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Tuesday, September 29, 2015

7 Financial Lessons to Master by the Time You're 30

Welcome!  Well, this is the last day of September and this month I turned 39.  Another ten years of life is soon to be behind me.  I don't know about you, but it sure seems like time is speeding up.  I remember my days as a twenty-something when each year lasted a year.  These days a year feels like it goes by in nine months!  Totally not fair.  I suspect this warped sense of time loss has to do with how busy I am.  And this brings me to today's financial literacy lesson.

Most people will jack-up their daily productivity upon leaving college and getting a job, and/or once they settle down and start a family.  It's easy to get in a rut of doing the things one needs to do to survive to the next day, and the next, and so on.  Out the window go important financial lessons that must be practiced often so that they become habits over time.  The sooner you develop strong financial habits, the better off you'll be at retirement.  That's why mastering the following 7 financial lessons by the time you're thirty, will put you leaps and bounds above your peers, and on pace to retire in style.

1.  Create a monthly budget and stick to your budget for at least three months.  Don't start and stop like a car on a busy expressway, choosing to budget one month, foregoing on the next, and getting on a monthly budget again months later.  You don't make it automatic this way!  If you can do three solid months on a budget, you can handle a whole year, and a lifetime of living within your means.

2.  Pay yourself first!  If you take out money from your paycheck as soon as you get paid you will force yourself to scrutinize every purchase and subsequently redefine your needs and wants criteria constantly.


3.  Write S.M.A.R.T (Specific, Measurable, Attainable, Realistic, and Timely) financial goals.  Example: By the time I am 30, I will have started my own _________ company, and made _$_________ in top line revenue.  What you fill in after the dollar sign will depend on what you fill in for the first blank.  Remember, your goal has to be attainable and realistic.  So if you write, "Cupcake company" and "$5 million," you are not being realistic and your goal will not be attainable unless you happen to be selling magic cupcakes with ingredients hailing from Colombia.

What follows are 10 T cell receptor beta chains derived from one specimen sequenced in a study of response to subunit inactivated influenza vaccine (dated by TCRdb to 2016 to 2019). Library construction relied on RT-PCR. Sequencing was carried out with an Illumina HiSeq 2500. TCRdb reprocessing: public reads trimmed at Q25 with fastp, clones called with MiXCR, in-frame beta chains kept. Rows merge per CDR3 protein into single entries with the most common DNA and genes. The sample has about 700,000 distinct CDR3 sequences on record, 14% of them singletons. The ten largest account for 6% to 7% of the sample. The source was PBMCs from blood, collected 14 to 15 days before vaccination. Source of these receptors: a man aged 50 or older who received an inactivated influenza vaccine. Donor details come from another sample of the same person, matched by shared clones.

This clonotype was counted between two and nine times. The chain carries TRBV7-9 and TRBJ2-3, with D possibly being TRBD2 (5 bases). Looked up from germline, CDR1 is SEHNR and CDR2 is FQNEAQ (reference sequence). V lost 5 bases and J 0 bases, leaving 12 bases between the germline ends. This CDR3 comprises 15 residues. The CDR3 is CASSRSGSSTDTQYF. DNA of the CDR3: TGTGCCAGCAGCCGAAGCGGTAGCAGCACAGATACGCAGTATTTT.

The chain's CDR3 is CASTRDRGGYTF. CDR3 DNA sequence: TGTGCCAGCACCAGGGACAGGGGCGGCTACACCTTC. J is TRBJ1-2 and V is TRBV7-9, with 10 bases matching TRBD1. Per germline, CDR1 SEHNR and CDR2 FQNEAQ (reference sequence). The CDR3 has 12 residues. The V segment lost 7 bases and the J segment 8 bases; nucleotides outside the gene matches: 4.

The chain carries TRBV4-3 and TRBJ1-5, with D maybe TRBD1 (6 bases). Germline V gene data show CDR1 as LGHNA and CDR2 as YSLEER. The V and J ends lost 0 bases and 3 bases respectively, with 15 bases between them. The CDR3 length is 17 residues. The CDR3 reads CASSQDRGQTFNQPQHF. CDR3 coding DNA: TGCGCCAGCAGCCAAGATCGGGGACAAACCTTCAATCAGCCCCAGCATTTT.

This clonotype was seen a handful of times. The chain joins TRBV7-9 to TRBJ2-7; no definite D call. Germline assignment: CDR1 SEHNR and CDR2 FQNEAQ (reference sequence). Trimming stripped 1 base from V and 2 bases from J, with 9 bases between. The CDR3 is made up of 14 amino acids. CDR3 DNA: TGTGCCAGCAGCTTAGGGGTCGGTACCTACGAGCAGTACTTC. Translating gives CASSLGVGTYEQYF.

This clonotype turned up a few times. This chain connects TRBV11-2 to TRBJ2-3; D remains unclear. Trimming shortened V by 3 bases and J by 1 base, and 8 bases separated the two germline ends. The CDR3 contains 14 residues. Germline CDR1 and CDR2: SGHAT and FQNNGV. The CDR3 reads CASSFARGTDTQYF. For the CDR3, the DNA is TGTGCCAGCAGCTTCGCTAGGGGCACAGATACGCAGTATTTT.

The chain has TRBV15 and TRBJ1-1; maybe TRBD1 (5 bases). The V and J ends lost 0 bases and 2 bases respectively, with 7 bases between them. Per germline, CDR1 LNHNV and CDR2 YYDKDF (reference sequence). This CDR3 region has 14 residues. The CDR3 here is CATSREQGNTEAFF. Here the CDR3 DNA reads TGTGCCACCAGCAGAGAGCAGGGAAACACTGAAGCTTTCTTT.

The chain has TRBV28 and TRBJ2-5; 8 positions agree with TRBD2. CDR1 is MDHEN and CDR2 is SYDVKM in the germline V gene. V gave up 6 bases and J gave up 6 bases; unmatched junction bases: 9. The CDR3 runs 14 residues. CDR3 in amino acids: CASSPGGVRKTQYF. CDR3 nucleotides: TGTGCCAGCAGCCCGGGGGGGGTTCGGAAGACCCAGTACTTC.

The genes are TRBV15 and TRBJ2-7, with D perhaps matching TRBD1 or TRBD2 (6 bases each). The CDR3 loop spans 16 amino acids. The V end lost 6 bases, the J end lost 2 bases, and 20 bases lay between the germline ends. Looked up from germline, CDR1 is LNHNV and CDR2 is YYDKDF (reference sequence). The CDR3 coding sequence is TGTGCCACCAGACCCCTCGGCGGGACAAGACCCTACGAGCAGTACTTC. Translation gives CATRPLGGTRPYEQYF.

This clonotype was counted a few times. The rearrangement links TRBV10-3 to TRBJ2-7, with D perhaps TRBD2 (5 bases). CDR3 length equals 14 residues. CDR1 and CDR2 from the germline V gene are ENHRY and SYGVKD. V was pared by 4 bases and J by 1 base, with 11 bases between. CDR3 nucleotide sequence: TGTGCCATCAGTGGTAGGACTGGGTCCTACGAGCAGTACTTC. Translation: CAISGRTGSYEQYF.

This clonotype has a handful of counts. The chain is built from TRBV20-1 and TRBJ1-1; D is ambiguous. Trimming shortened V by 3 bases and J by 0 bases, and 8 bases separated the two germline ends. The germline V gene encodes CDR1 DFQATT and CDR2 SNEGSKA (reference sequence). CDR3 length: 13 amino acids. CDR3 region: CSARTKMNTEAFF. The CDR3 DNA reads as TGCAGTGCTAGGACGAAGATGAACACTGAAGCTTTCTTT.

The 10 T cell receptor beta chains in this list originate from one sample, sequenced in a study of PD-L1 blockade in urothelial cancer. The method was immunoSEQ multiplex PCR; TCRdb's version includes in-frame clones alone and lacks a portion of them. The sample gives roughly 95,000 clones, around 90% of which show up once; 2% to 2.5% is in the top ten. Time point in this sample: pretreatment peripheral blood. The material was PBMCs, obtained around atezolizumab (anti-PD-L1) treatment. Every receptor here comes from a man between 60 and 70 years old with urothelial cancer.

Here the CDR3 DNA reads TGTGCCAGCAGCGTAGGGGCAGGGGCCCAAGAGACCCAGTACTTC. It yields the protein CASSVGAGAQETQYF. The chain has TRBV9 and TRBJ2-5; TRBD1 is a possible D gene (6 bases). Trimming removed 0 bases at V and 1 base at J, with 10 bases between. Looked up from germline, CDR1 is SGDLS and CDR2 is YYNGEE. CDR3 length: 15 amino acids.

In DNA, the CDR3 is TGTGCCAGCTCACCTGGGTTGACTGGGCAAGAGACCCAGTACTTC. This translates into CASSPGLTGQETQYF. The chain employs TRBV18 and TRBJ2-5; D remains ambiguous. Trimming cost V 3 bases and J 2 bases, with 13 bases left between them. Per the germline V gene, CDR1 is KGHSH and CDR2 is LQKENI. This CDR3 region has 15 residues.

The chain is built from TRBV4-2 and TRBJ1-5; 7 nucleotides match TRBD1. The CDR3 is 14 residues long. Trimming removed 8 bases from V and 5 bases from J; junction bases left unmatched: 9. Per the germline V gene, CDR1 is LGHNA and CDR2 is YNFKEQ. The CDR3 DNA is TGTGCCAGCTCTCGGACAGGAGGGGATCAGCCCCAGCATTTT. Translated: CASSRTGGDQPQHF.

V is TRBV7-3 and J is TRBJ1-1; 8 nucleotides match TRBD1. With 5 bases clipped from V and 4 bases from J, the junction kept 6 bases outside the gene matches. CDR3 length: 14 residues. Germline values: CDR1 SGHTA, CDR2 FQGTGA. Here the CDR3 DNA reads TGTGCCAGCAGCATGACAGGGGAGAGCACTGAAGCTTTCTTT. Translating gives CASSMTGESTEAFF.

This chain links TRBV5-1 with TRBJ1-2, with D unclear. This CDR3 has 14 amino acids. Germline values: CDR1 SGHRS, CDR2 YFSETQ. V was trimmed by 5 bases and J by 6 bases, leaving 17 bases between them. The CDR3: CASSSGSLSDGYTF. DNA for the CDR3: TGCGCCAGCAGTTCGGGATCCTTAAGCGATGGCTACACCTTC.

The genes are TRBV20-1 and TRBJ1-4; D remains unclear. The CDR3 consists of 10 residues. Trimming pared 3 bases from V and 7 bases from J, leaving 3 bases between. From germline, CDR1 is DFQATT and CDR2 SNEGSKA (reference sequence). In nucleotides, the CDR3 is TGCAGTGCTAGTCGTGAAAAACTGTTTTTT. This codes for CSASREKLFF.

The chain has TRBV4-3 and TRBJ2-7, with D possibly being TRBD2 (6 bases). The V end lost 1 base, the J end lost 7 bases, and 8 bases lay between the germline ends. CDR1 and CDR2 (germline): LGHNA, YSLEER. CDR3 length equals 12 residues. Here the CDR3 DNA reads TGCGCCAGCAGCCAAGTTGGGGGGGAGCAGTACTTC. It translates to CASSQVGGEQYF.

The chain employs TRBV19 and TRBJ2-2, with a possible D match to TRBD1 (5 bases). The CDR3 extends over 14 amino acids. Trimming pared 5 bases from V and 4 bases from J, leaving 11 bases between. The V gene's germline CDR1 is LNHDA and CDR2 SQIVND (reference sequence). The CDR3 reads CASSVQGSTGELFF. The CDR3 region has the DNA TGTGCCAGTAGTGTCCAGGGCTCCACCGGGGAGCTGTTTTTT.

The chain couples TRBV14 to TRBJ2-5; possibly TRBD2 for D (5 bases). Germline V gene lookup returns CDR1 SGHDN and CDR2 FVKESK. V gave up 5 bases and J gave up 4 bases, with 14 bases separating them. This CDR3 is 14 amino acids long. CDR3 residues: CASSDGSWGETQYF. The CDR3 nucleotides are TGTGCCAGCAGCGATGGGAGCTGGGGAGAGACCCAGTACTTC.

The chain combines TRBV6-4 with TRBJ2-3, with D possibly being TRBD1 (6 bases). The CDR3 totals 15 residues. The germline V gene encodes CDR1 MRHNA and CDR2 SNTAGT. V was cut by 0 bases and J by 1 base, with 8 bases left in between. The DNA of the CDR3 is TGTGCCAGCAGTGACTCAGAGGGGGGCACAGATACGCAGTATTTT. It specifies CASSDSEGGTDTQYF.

4.  Take on good debt.  Eliminate and become psychologically averse to bad debt.  Good debt is hard to come by unless you have great credit to finance your fledgling company, real estate purchase, etc., Or you have learned how to use OPM (Other People's Money) expertly.  At best, learn to leave no credit card with a balance each month so you never have to pay interest.

5.  Invest three months worth of your six month emergency fund money in a liquid account.  Most people let all of their emergency fund sit idle in a practically zero interest bearing account.  You can be in and out of the market in a matter of days.  If you encounter an emergency, use your three months worth of cash in savings first.  If you're in a losing position with your invested portion of your emergency fund, use rally days to get out one month's worth at a time, giving yourself more time to hold your position and perhaps get out at better prices.  If you're up, i.e., sitting in the green, liquidate a months worth of cash at a time so you don't miss out on additional upward price action.

6.  Contribute to your retirement monthly.  Putting money into your retirement account monthly is like going to the gym regularly.  There are people who can do it.  There are people who can't.  The people that go to the gym regularly began building this habit early on in their lives and stuck to it.  If you don't contribute to your retirement as soon as you get a full-time job, benefits or not, you will be one of those people needing to make a new year's resolution to lose weight every year!

7.  Use your credit cards and don't have more than three.  Yes, in your twenties you should be making as many purchases as possible with your credit card.  But the trick to establishing great credit is to never use more than one-third of your credit limit for each card each month.  Example, you have a $600 credit card limit on one card.  Don't charge more than $200 on it each month.  And of course, be sure you can pay off the entire amount when the statement comes in so you're not charged any interest. 

Okay, ladies and gents, I hope this has been useful information for you.  Your twenties are the peak of your physical self and it's all downhill (gravity taking over) from there.  Your financial self is just starting to ascend the mountain so you should be practicing your climbing skills.  A fall from low elevation won't be so bad if you learn where you stepped incorrectly.  However, if you wait until you've almost reached the top of this metaphorical mountain, realize you aren't hooked to a lifeline, get nervous, and fall, getting back up and starting up again won't be as easy as it was in your youth.  So take my suggestions above and strap on that backpack hiker!

See you next time!  Liked this post?  Don't forget to subscribe on your way out.